Saturday, June 5, 2010


A stock market or equity market is a public market (a loose network of economic transactions, not a physical facility or discrete entity) for the trading of company stock and derivatives at an agreed price; these are securities listed on a stock exchange as well as those only traded privately.

The size of the world stock market was estimated at about $36.6 trillion US at the beginning of October 2008. The total world derivatives market has been estimated at about $791 trillion face or nominal value,11 times the size of the entire world economy.The value of the derivatives market, because it is stated in terms of notional values, cannot be directly compared to a stock or a fixed income security, which traditionally refers to an actual value. Moreover, the vast majority of derivatives 'cancel' each other out (i.e., a derivative 'bet' on an event occurring is offset by a comparable derivative 'bet' on the event not occurring). Many such relatively illiquid securities are valued as marked to model, rather than an actual market price.

The stocks are listed and traded on stock exchanges which are entities of a corporation or mutual organization specialized in the business of bringing buyers and sellers of the organizations to a listing of stocks and securities together. The stock market in the United States is NYSE while in Canada, it is the Toronto Stock Exchange. Major European examples of stock exchanges include the London Stock Exchange, Paris Bourse, and the Deutsche Börse. Asian examples include the Tokyo Stock Exchange, the Hong Kong Stock Exchangeand the Bombay Stock Exchange . In Latin America, there are such exchanges as the BM&F Bovespa and the BMV.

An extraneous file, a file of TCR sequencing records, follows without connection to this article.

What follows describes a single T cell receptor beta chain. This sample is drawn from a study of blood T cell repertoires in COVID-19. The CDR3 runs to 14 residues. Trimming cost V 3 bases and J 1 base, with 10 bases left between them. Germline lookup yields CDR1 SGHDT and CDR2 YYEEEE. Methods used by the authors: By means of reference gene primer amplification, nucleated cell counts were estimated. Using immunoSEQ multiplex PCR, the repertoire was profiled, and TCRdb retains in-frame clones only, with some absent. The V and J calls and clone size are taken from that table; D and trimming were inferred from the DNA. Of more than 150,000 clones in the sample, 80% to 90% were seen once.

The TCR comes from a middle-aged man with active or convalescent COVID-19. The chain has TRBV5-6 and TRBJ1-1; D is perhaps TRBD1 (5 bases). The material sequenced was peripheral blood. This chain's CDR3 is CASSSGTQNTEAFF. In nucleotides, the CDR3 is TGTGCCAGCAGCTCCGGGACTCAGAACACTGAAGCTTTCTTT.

Established in 1875, the Bombay Stock Exchange is Asia's first stock exchange.In 12th century France the courratiers de change were concerned with managing and regulating the debts of agricultural communities on behalf of the banks. Because these men also traded with debts, they could be called the first brokers. A common misbelief is that in late 13th century Bruges commodity traders gathered inside the house of a man called Van der Beurze, and in 1309 they became the "Brugse Beurse", institutionalizing what had been, until then, an informal meeting, but actually, the family Van der Beurze had a building in Antwerp where those gatherings occurred; the Van der Beurze had Antwerp, as most of the merchants of that period, as their primary place for trading. The idea quickly spread around Flanders and neighboring counties and "Beurzen" soon opened in Ghent and Amsterdam.

In the middle of the 13th century, Venetian bankers began to trade in government securities. In 1351 the Venetian government outlawed spreading rumors intended to lower the price of government funds. Bankers in Pisa, Verona, Genoa and Florence also began trading in government securities during the 14th century. This was only possible because these were independent city states not ruled by a duke but a council of influential citizens. The Dutch later started joint stock companies, which let shareholders invest in business ventures and get a share of their profits - or losses. In 1602, the Dutch East India Company issued the first share on the Amsterdam Stock Exchange. It was the first company to issue stocks and bonds.
The Amsterdam Stock Exchange (or Amsterdam Beurs) is also said to have been the first stock exchange to introduce continuous trade in the early 17th century. The Dutch "pioneered short selling, option trading, debt-equity swaps, merchant banking, unit trusts and other speculative instruments, much as we know them".There are now stock markets in virtually every developed and most developing economies, with the world's biggest markets being in the United States, United Kingdom, Japan, India, China, Canada, Germany, France, South Korea and the Netherlands.